How Accurate is Garmin MapSource?

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About four months ago I bought a Garmin Legend Cx hand held GPS receiver and the Garmin Mapsource Canada Topo discs containing the topographical maps for all of Canada. I was surprised that most of the more popular trails in areas like Banff and Lake Louise appear on the topographical maps. For most of Kananaskis, which is where I prefer to hike, the trails are not included. Not a big deal because I did not expect that the maps would be included in the first place. As far as accuracy, mountain trails are not highways, depending on things like erosion, fallen trees, I would expect that the location of the trail would not be 100% accurate. Also, the sun, tree cover, cloud cover, and several other things interfere with the quality of the signal received by the GPS unit.

For this post I am only going to refer to hikes for which the quality of the satellite signal I was receiving was excellent.

Marsh Creek Trail near the Cave and Basin, which is a World Heritage site, should be a good example where one would expect a high degree of accuracy from Garmin.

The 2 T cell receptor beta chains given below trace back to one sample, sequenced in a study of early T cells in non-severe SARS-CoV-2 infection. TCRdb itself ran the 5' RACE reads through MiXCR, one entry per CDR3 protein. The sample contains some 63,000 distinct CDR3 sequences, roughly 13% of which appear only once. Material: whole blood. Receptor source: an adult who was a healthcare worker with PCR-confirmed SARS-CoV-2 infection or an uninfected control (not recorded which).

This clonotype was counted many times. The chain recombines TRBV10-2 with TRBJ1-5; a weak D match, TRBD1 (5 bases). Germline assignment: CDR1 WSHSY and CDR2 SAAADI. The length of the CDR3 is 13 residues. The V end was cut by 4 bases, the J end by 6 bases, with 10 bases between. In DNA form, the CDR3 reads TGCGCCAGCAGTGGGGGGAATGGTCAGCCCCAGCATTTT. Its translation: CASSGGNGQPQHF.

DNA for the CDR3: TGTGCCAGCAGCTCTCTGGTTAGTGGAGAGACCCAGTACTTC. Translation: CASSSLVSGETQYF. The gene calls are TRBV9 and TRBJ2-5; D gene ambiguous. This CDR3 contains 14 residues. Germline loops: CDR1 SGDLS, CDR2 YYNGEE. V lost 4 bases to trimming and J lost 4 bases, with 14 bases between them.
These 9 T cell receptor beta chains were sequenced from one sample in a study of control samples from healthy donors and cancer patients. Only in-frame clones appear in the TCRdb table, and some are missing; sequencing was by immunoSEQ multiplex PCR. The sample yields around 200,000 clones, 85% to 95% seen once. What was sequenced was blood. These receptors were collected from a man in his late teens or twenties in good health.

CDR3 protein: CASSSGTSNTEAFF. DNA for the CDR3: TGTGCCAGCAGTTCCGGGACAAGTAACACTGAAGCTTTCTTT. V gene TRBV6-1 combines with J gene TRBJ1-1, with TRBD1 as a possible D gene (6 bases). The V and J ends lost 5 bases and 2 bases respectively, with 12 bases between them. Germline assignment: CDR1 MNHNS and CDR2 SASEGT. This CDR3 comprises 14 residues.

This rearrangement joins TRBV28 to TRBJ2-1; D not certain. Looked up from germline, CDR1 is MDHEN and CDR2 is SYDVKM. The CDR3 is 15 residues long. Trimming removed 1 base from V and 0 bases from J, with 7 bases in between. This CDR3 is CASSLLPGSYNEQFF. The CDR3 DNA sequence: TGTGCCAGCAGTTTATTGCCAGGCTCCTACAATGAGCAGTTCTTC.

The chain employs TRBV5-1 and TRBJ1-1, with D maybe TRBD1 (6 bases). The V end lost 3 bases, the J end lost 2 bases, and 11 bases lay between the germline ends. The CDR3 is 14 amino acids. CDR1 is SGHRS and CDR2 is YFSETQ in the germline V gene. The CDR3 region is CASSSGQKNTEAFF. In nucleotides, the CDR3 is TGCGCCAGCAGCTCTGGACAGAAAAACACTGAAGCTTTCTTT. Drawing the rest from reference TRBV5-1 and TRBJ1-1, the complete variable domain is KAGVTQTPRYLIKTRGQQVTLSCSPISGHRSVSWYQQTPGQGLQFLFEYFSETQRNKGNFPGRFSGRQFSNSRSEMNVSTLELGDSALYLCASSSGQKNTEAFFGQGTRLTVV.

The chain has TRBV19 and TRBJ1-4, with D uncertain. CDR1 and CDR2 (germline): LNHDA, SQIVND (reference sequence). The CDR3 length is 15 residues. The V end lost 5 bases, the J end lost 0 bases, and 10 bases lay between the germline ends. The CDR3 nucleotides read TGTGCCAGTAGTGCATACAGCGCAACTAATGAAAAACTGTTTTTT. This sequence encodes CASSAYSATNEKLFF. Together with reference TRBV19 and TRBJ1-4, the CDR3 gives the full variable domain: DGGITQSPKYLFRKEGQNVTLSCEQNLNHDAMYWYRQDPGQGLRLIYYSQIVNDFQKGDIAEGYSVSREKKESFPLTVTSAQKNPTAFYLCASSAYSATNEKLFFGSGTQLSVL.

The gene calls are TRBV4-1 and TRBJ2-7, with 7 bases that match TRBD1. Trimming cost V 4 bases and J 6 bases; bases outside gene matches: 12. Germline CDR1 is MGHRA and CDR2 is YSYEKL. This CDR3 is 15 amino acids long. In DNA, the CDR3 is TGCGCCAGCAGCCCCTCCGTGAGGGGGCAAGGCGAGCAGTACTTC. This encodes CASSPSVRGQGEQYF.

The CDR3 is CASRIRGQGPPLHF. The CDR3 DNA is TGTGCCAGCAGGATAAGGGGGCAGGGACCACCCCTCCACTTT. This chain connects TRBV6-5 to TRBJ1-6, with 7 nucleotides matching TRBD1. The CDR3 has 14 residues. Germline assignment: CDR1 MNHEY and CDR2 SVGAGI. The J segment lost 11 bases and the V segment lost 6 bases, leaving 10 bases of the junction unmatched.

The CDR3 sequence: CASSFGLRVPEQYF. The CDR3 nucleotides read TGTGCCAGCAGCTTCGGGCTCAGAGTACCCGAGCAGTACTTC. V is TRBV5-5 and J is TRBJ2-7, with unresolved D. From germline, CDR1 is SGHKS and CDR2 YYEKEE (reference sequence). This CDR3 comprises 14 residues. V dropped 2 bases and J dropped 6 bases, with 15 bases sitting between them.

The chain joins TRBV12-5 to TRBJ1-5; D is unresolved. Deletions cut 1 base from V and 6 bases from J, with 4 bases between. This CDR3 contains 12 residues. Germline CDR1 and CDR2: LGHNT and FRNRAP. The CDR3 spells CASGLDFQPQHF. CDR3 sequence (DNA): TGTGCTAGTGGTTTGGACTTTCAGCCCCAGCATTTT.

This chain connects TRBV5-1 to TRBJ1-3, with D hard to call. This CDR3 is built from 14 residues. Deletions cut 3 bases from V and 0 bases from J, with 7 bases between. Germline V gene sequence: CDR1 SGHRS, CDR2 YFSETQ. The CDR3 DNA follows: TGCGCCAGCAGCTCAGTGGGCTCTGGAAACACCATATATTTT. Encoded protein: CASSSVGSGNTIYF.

The thin dotted line is the trail. It is tough to see in this post so I am sure you can imagine how hard it is to see on the 3x6 screen on the hand held. About 20 of the 140 recorded points are on the trail as reported by Garmin. The track is off the reported trail by up to 75 meters. Really not a big deal because the trail was easy to follow on the day I did the hike. Interestingly, the Bow River seems to have moved but then again, rivers do that.

Click on the title to read the entire post or go to Garmin MapSource.

Another area, world-renowned Lake Louise. Saddleback Pass is a very popular trail. For this hike I would estimate the track was on the trail as reported by MapSource about 80% of the time. This short section was in a tree-covered area. The trail was very well defined, it is not like it was in a rock slide area and has changed over time. I had a very good signal and the trail is off at times about 100 meters.

A few weeks ago I did a short hike. I am going to call this one Victor's Hike in honour of our fearless guide. We basically hiked across Lake Louise to view the Victoria Glacier. Here is the topographical map I generated with MapSource.

I have been to Lake Louise numerous times. I strapped on my snowshoes on land, MapSource says I was about 100 meters from the shore on the lake. At waypoint #53 there was definitely water below my feet, more than enough to drown but Garmin puts me standing on the lake edge. From waypoint #53 to #54 and return I would estimate that I was much closer to the middle of the lake than shown on MapSource.

My conclusion at this point, my Garmin unit will likely help me figure out if I am on the right trail, it will certainly get me back to my car but if my Garmin unit shows you are anywhere near water, be alert because it is not accurate. Luckily, it is waterproof to a meter.